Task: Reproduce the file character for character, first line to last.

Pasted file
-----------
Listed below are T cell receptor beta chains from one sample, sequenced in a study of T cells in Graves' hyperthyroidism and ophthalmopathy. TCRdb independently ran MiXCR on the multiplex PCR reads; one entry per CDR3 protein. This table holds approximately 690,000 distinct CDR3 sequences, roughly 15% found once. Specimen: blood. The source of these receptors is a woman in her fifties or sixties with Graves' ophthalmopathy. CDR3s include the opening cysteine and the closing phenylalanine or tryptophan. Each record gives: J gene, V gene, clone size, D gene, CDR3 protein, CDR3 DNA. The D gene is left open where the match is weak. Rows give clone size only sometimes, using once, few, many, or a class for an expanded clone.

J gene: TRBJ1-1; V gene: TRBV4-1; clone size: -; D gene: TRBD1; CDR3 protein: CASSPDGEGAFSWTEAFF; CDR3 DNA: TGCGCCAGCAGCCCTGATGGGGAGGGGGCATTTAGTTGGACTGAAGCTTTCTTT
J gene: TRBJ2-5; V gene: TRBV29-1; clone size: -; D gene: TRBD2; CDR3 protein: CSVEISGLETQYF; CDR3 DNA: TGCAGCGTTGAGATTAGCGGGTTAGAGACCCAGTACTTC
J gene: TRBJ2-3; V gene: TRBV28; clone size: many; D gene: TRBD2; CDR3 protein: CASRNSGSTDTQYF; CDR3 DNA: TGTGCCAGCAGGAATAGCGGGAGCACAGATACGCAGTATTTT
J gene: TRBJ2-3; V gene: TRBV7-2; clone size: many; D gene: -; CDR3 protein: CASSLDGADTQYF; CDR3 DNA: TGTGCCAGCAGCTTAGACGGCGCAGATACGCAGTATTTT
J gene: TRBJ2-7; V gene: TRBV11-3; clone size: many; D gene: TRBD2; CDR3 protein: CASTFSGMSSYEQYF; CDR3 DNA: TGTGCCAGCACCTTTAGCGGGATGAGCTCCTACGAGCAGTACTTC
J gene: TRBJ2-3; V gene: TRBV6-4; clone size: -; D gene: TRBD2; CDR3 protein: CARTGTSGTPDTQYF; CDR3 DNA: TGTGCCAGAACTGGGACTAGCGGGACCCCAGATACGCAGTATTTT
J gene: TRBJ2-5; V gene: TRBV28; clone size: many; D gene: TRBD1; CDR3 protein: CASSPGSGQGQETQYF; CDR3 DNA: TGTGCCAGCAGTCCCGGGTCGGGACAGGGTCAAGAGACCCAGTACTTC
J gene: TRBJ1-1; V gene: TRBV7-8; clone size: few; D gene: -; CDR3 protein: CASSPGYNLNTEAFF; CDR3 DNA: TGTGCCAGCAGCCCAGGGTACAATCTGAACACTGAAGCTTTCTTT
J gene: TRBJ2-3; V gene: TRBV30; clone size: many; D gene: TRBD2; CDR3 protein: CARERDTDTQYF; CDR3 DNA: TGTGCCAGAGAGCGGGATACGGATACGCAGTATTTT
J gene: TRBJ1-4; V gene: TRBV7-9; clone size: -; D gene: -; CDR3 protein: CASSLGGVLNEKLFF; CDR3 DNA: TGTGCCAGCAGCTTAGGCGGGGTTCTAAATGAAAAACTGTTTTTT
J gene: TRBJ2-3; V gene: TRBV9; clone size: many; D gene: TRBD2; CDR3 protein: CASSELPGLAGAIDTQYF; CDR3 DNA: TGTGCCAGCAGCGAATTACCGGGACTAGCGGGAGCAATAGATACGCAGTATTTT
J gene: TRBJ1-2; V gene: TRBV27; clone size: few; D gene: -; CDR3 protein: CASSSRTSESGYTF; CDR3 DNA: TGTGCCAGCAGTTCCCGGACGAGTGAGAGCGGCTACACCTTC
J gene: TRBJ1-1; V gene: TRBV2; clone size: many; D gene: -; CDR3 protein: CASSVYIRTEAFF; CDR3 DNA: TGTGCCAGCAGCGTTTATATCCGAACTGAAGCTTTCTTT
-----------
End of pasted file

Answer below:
Listed below are T cell receptor beta chains from one sample, sequenced in a study of T cells in Graves' hyperthyroidism and ophthalmopathy. TCRdb independently ran MiXCR on the multiplex PCR reads; one entry per CDR3 protein. This table holds approximately 690,000 distinct CDR3 sequences, roughly 15% found once. Specimen: blood. The source of these receptors is a woman in her fifties or sixties with Graves' ophthalmopathy. CDR3s include the opening cysteine and the closing phenylalanine or tryptophan. Each record gives: J gene, V gene, clone size, D gene, CDR3 protein, CDR3 DNA. The D gene is left open where the match is weak. Rows give clone size only sometimes, using once, few, many, or a class for an expanded clone.

J gene: TRBJ1-1; V gene: TRBV4-1; clone size: -; D gene: TRBD1; CDR3 protein: CASSPDGEGAFSWTEAFF; CDR3 DNA: TGCGCCAGCAGCCCTGATGGGGAGGGGGCATTTAGTTGGACTGAAGCTTTCTTT
J gene: TRBJ2-5; V gene: TRBV29-1; clone size: -; D gene: TRBD2; CDR3 protein: CSVEISGLETQYF; CDR3 DNA: TGCAGCGTTGAGATTAGCGGGTTAGAGACCCAGTACTTC
J gene: TRBJ2-3; V gene: TRBV28; clone size: many; D gene: TRBD2; CDR3 protein: CASRNSGSTDTQYF; CDR3 DNA: TGTGCCAGCAGGAATAGCGGGAGCACAGATACGCAGTATTTT
J gene: TRBJ2-3; V gene: TRBV7-2; clone size: many; D gene: -; CDR3 protein: CASSLDGADTQYF; CDR3 DNA: TGTGCCAGCAGCTTAGACGGCGCAGATACGCAGTATTTT
J gene: TRBJ2-7; V gene: TRBV11-3; clone size: many; D gene: TRBD2; CDR3 protein: CASTFSGMSSYEQYF; CDR3 DNA: TGTGCCAGCACCTTTAGCGGGATGAGCTCCTACGAGCAGTACTTC
J gene: TRBJ2-3; V gene: TRBV6-4; clone size: -; D gene: TRBD2; CDR3 protein: CARTGTSGTPDTQYF; CDR3 DNA: TGTGCCAGAACTGGGACTAGCGGGACCCCAGATACGCAGTATTTT
J gene: TRBJ2-5; V gene: TRBV28; clone size: many; D gene: TRBD1; CDR3 protein: CASSPGSGQGQETQYF; CDR3 DNA: TGTGCCAGCAGTCCCGGGTCGGGACAGGGTCAAGAGACCCAGTACTTC
J gene: TRBJ1-1; V gene: TRBV7-8; clone size: few; D gene: -; CDR3 protein: CASSPGYNLNTEAFF; CDR3 DNA: TGTGCCAGCAGCCCAGGGTACAATCTGAACACTGAAGCTTTCTTT
J gene: TRBJ2-3; V gene: TRBV30; clone size: many; D gene: TRBD2; CDR3 protein: CARERDTDTQYF; CDR3 DNA: TGTGCCAGAGAGCGGGATACGGATACGCAGTATTTT
J gene: TRBJ1-4; V gene: TRBV7-9; clone size: -; D gene: -; CDR3 protein: CASSLGGVLNEKLFF; CDR3 DNA: TGTGCCAGCAGCTTAGGCGGGGTTCTAAATGAAAAACTGTTTTTT
J gene: TRBJ2-3; V gene: TRBV9; clone size: many; D gene: TRBD2; CDR3 protein: CASSELPGLAGAIDTQYF; CDR3 DNA: TGTGCCAGCAGCGAATTACCGGGACTAGCGGGAGCAATAGATACGCAGTATTTT
J gene: TRBJ1-2; V gene: TRBV27; clone size: few; D gene: -; CDR3 protein: CASSSRTSESGYTF; CDR3 DNA: TGTGCCAGCAGTTCCCGGACGAGTGAGAGCGGCTACACCTTC
J gene: TRBJ1-1; V gene: TRBV2; clone size: many; D gene: -; CDR3 protein: CASSVYIRTEAFF; CDR3 DNA: TGTGCCAGCAGCGTTTATATCCGAACTGAAGCTTTCTTT